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Argument: US nuclear weapons help deter and constrain Russia

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Supporting evidence

  • Paul Robinson, President and Director, Sandia National Laboratories. "A White Paper: Pursuing a New Nuclear Weapons Policy for the 21st Century". March 11, 2001 - "Russia today is the only nation that we can conceive of with the potential to threaten the U.S. national existence. It would be exceedingly foolish to allow our deterrent forces against Russia to weaken as long as that potential remains in place. Therefore, in the near term (say 10 years or so) our major plans and force decisions will continue to be based on hedging against Russia. The strategy and policy for continuing to deter Russia follows closely that which we developed during the Cold War. The current war-planning approach (the Single Integrated Operational Plan) and its configuration of forces have been transitioning somewhat in recent years, but are in surprisingly good shape. We would continue to focus on treaty-limited strategic weapons in configurations that lead to stability against surprise attacks and bound the uncertainties of each side’s intentions and actions toward the other. Our future arms control efforts with Russia must endeavor to somehow take account of the total nuclear arsenals of each side, not just those within the START framework. Each side will want to evaluate carefully its needs for nuclear forces beyond the mutual deterrence purposes and seek ways to harmonize its forces.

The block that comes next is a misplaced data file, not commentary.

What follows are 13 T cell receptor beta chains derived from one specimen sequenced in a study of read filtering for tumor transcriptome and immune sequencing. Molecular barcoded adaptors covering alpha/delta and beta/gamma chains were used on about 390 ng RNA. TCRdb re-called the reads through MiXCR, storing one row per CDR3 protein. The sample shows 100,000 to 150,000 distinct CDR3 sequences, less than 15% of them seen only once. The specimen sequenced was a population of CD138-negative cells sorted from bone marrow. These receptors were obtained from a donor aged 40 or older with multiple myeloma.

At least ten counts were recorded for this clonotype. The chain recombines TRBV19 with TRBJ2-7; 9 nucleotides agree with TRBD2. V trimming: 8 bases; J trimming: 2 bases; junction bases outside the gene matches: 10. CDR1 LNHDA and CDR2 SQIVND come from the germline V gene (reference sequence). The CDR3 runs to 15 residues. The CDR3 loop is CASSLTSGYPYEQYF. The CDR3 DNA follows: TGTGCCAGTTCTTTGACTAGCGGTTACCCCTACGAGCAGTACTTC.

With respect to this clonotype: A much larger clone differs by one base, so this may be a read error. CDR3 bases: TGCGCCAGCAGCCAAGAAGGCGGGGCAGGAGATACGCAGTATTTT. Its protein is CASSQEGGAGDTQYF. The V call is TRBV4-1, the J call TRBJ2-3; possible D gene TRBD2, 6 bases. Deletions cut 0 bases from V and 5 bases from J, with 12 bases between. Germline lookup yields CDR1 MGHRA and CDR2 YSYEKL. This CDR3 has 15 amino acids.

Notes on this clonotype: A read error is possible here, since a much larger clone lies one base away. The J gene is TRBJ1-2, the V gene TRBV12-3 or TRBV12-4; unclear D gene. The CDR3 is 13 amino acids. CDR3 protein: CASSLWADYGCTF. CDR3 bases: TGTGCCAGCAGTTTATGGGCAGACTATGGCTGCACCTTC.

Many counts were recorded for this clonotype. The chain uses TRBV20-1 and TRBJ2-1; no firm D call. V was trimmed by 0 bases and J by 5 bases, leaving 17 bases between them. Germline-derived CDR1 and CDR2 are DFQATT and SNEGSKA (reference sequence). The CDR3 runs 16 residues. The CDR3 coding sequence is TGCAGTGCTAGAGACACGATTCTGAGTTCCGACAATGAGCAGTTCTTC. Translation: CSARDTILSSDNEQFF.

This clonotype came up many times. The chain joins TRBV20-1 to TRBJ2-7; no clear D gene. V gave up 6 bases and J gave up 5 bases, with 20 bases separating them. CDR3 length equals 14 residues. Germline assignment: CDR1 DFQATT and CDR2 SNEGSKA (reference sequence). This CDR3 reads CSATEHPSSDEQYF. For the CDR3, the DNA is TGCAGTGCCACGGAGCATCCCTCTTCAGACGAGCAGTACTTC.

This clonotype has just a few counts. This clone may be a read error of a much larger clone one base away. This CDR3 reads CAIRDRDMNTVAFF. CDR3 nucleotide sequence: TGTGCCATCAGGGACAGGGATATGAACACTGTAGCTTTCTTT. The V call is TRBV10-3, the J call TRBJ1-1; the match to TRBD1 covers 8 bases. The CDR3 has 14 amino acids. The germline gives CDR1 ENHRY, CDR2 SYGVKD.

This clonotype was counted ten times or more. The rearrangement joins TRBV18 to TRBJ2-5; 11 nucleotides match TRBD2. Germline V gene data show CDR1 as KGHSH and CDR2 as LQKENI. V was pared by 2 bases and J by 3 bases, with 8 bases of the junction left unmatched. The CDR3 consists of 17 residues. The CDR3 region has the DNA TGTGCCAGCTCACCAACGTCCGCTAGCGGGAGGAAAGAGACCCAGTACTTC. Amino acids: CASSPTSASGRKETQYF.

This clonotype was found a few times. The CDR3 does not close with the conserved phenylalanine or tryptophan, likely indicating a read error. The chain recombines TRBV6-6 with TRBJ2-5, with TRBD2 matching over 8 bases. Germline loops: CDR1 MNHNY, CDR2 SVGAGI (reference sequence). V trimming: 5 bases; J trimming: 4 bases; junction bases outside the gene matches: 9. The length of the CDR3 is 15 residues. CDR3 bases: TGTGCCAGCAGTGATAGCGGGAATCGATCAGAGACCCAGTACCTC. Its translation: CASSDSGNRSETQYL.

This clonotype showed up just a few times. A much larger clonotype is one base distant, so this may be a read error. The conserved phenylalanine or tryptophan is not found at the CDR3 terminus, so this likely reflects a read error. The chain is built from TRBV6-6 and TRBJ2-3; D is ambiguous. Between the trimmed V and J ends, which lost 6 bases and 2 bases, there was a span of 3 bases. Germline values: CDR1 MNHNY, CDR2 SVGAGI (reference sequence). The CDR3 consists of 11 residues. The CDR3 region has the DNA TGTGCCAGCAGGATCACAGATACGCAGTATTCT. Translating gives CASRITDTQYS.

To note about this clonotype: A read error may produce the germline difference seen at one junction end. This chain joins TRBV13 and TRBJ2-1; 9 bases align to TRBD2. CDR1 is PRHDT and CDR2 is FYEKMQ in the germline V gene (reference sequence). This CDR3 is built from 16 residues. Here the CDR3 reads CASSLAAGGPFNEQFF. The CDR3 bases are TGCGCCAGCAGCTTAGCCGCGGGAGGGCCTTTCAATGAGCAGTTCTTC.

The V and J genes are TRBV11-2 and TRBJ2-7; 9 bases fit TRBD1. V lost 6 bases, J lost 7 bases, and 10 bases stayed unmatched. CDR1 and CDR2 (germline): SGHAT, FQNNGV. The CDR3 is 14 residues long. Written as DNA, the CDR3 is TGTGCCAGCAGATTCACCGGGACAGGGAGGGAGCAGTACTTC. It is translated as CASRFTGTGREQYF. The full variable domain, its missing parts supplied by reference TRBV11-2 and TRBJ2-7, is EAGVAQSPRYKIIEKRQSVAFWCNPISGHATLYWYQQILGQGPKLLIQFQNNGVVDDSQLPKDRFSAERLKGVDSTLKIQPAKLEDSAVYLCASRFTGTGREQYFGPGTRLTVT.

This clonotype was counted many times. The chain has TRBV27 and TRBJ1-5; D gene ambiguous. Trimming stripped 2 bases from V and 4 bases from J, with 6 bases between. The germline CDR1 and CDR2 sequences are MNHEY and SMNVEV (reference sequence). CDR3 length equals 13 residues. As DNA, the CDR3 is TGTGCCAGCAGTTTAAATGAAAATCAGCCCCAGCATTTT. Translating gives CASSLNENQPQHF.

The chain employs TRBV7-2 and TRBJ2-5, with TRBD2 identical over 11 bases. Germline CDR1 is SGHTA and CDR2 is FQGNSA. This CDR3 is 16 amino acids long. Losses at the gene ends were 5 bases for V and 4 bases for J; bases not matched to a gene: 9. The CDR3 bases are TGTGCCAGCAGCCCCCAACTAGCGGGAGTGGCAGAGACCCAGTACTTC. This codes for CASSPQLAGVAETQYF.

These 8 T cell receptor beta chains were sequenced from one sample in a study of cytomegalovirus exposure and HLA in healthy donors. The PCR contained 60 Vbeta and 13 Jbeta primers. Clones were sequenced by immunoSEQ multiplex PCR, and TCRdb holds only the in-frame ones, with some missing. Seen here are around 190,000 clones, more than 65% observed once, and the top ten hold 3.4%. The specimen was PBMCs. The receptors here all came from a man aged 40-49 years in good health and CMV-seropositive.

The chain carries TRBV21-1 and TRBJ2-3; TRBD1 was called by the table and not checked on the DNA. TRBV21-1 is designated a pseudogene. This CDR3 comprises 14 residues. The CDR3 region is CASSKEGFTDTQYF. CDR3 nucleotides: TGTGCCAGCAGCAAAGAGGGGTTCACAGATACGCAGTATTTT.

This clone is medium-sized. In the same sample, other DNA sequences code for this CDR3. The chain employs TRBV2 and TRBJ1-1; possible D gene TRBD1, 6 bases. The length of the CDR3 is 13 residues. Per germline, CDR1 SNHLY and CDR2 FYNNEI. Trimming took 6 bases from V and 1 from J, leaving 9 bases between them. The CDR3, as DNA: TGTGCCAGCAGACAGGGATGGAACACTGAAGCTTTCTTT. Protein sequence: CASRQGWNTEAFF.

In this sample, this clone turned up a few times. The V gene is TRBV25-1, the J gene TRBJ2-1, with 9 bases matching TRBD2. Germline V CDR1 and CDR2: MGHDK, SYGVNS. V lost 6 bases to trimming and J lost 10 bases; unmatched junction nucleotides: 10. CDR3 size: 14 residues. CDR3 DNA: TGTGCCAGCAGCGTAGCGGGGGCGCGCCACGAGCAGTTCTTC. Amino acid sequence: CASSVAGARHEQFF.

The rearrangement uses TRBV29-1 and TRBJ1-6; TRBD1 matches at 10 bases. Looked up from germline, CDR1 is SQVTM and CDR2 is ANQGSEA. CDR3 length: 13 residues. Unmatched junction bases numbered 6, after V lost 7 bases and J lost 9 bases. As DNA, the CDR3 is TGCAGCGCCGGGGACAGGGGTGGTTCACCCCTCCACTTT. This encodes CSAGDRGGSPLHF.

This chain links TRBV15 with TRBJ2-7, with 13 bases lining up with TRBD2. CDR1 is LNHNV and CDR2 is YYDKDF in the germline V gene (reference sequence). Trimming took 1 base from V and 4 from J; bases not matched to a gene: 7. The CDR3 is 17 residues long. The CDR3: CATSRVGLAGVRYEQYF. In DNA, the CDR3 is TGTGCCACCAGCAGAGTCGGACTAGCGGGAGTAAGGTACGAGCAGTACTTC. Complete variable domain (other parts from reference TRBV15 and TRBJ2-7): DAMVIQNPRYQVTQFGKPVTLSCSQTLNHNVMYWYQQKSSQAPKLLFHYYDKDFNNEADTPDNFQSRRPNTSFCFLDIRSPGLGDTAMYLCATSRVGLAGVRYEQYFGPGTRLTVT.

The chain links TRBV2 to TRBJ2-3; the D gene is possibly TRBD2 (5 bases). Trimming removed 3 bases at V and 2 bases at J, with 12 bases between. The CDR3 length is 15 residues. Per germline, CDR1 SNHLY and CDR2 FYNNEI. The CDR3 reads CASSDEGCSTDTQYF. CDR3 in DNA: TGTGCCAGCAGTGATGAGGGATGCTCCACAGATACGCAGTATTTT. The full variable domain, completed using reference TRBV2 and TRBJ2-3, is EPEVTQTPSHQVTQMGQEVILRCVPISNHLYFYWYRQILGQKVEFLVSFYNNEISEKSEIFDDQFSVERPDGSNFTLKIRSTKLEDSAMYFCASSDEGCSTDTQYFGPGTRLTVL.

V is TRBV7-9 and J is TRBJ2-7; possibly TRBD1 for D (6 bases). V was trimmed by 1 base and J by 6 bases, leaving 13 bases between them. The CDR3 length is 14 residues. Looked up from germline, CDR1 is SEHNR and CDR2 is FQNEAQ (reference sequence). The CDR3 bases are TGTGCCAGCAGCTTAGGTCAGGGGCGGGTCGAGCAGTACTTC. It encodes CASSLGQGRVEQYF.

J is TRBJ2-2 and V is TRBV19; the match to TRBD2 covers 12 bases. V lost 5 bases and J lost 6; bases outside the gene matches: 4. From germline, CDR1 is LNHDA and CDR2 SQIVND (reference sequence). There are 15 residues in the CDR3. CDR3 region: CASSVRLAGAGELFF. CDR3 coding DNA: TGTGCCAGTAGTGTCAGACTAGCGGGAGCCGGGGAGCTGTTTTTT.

As long as there are large destructive forces in being, I believe that the deterrent policy and the force structure created during the Cold War cannot be abandoned entirely. One can imagine a continuum of nuclear weapons capabilities which at the high end could be used to deter Russia and at the low end could be adapted to deter other states. How the future unfolds [particularly with respect to theater nuclear planning] will determine whether and how such a policy and its accompanying capabilities would change over time. I expect the U.S./Russia relationship will change only slowly, although a warming would be welcomed, perhaps making it possible someday to eliminate the need for the high end of our nuclear arsenal, provided of course that that another powerful, potentially powerful nation does not arise to take its place. I will designate that portion of our strategic force capability that continues to be devoted to deterrence of Russia as Capability One."

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